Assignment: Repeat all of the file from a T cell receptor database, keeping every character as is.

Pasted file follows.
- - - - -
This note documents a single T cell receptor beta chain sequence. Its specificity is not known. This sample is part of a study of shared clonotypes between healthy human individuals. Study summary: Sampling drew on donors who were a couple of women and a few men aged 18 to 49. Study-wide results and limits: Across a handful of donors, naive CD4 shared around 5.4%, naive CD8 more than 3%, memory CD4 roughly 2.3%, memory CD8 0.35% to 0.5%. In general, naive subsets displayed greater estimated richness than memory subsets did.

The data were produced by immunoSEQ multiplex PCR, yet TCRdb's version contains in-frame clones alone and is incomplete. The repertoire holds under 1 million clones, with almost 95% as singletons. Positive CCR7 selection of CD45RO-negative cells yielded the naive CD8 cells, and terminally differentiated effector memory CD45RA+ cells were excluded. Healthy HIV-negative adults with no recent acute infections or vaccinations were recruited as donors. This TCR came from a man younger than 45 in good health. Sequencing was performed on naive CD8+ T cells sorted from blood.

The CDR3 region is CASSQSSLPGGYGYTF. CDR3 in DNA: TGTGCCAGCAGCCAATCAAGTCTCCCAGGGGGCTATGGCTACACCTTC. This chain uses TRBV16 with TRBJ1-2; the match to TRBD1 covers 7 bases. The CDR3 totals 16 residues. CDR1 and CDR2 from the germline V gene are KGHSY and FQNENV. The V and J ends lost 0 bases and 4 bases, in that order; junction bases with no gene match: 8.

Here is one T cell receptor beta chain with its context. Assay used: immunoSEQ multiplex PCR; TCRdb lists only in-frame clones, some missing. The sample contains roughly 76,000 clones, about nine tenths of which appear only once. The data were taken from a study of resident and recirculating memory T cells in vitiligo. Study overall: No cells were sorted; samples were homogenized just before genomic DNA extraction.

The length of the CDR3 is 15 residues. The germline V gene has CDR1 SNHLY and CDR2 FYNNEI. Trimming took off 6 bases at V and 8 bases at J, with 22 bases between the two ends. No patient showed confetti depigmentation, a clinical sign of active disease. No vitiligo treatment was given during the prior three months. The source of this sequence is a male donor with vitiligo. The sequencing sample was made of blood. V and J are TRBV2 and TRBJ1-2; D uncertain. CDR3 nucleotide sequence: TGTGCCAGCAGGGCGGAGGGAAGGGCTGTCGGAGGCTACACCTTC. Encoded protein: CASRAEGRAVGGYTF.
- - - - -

This note documents a single T cell receptor beta chain sequence. Its specificity is not known. This sample is part of a study of shared clonotypes between healthy human individuals. Study summary: Sampling drew on donors who were a couple of women and a few men aged 18 to 49. Study-wide results and limits: Across a handful of donors, naive CD4 shared around 5.4%, naive CD8 more than 3%, memory CD4 roughly 2.3%, memory CD8 0.35% to 0.5%. In general, naive subsets displayed greater estimated richness than memory subsets did.

The data were produced by immunoSEQ multiplex PCR, yet TCRdb's version contains in-frame clones alone and is incomplete. The repertoire holds under 1 million clones, with almost 95% as singletons. Positive CCR7 selection of CD45RO-negative cells yielded the naive CD8 cells, and terminally differentiated effector memory CD45RA+ cells were excluded. Healthy HIV-negative adults with no recent acute infections or vaccinations were recruited as donors. This TCR came from a man younger than 45 in good health. Sequencing was performed on naive CD8+ T cells sorted from blood.

The CDR3 region is CASSQSSLPGGYGYTF. CDR3 in DNA: TGTGCCAGCAGCCAATCAAGTCTCCCAGGGGGCTATGGCTACACCTTC. This chain uses TRBV16 with TRBJ1-2; the match to TRBD1 covers 7 bases. The CDR3 totals 16 residues. CDR1 and CDR2 from the germline V gene are KGHSY and FQNENV. The V and J ends lost 0 bases and 4 bases, in that order; junction bases with no gene match: 8.

Here is one T cell receptor beta chain with its context. Assay used: immunoSEQ multiplex PCR; TCRdb lists only in-frame clones, some missing. The sample contains roughly 76,000 clones, about nine tenths of which appear only once. The data were taken from a study of resident and recirculating memory T cells in vitiligo. Study overall: No cells were sorted; samples were homogenized just before genomic DNA extraction.

The length of the CDR3 is 15 residues. The germline V gene has CDR1 SNHLY and CDR2 FYNNEI. Trimming took off 6 bases at V and 8 bases at J, with 22 bases between the two ends. No patient showed confetti depigmentation, a clinical sign of active disease. No vitiligo treatment was given during the prior three months. The source of this sequence is a male donor with vitiligo. The sequencing sample was made of blood. V and J are TRBV2 and TRBJ1-2; D uncertain. CDR3 nucleotide sequence: TGTGCCAGCAGGGCGGAGGGAAGGGCTGTCGGAGGCTACACCTTC. Encoded protein: CASRAEGRAVGGYTF.